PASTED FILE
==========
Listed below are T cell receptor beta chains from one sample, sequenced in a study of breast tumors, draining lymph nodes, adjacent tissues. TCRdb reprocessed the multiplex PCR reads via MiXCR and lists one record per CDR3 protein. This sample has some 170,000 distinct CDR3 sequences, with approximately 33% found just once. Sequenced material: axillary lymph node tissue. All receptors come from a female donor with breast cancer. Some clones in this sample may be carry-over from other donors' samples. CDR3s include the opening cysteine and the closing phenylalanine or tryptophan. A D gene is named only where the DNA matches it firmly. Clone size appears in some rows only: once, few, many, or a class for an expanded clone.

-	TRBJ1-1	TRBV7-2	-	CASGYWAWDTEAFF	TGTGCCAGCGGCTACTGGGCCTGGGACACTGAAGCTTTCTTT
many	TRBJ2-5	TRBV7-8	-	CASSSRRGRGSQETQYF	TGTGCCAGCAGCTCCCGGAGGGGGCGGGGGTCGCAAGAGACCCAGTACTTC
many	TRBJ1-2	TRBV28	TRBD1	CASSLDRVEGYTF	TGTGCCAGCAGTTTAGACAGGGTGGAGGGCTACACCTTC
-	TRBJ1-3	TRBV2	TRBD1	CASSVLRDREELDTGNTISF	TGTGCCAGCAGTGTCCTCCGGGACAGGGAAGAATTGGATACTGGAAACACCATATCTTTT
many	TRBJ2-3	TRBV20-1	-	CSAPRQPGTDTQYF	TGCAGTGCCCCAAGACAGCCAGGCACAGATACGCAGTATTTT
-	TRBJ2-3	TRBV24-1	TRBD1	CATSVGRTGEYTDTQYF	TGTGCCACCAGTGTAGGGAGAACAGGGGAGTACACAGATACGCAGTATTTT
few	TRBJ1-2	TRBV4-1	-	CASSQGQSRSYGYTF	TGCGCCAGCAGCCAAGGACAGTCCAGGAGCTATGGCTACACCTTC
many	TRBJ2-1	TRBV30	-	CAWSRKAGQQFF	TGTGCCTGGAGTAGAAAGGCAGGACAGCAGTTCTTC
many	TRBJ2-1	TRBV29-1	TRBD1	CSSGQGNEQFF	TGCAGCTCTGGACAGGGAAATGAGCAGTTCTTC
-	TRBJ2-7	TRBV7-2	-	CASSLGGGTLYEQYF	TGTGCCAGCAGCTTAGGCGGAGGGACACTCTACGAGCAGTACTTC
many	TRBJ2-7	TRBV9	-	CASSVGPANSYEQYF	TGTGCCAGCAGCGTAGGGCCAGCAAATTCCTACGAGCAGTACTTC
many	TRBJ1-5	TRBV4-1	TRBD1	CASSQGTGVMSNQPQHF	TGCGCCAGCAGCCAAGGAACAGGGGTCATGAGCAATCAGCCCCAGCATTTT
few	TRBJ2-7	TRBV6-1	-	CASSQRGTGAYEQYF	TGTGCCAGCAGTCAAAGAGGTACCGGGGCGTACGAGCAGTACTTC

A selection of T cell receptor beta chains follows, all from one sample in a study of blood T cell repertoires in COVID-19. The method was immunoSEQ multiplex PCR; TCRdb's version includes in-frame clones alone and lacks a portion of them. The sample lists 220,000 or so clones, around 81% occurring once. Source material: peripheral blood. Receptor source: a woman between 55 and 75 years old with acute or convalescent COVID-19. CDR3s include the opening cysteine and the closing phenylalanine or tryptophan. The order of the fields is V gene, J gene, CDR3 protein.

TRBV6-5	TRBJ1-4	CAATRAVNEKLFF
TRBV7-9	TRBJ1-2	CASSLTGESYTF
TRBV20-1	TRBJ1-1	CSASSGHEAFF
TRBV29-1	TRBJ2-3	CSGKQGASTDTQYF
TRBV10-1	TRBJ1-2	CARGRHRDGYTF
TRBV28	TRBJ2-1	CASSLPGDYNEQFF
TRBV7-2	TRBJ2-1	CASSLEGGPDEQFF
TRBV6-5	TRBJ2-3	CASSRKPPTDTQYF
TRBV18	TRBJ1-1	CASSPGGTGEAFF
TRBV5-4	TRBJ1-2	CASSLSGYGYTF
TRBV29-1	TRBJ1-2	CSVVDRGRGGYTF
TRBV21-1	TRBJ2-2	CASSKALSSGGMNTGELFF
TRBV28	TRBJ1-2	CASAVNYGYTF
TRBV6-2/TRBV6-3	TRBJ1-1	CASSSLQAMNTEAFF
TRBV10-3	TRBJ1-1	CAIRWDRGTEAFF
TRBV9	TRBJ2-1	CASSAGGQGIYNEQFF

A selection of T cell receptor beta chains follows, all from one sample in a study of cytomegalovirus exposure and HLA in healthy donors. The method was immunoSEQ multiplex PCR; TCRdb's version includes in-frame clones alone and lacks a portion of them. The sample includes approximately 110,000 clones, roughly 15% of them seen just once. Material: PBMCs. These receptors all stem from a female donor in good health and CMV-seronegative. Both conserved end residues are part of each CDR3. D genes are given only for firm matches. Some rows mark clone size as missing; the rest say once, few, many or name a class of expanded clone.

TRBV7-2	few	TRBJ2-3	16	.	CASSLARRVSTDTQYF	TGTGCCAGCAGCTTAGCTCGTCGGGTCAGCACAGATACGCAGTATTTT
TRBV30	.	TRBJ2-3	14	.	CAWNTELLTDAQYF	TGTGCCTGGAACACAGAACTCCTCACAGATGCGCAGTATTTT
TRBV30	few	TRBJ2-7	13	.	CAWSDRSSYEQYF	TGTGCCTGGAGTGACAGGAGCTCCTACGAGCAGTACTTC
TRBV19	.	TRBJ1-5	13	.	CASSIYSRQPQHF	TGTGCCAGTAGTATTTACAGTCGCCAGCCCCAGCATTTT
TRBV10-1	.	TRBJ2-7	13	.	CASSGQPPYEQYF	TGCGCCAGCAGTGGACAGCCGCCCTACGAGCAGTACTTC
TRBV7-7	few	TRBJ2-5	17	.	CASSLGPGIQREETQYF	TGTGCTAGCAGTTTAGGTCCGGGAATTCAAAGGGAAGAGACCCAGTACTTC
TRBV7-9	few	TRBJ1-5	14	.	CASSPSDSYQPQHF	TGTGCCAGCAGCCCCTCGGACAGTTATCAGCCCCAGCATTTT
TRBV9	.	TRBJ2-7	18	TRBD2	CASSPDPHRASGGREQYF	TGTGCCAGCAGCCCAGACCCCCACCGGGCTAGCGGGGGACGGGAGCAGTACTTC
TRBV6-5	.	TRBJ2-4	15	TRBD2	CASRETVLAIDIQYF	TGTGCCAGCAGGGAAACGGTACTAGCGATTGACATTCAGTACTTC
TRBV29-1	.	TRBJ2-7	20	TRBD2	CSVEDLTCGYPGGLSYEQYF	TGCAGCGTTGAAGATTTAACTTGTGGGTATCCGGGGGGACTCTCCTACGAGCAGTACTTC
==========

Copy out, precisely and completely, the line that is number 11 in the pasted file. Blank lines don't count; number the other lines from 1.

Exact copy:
-	TRBJ2-7	TRBV7-2	-	CASSLGGGTLYEQYF	TGTGCCAGCAGCTTAGGCGGAGGGACACTCTACGAGCAGTACTTC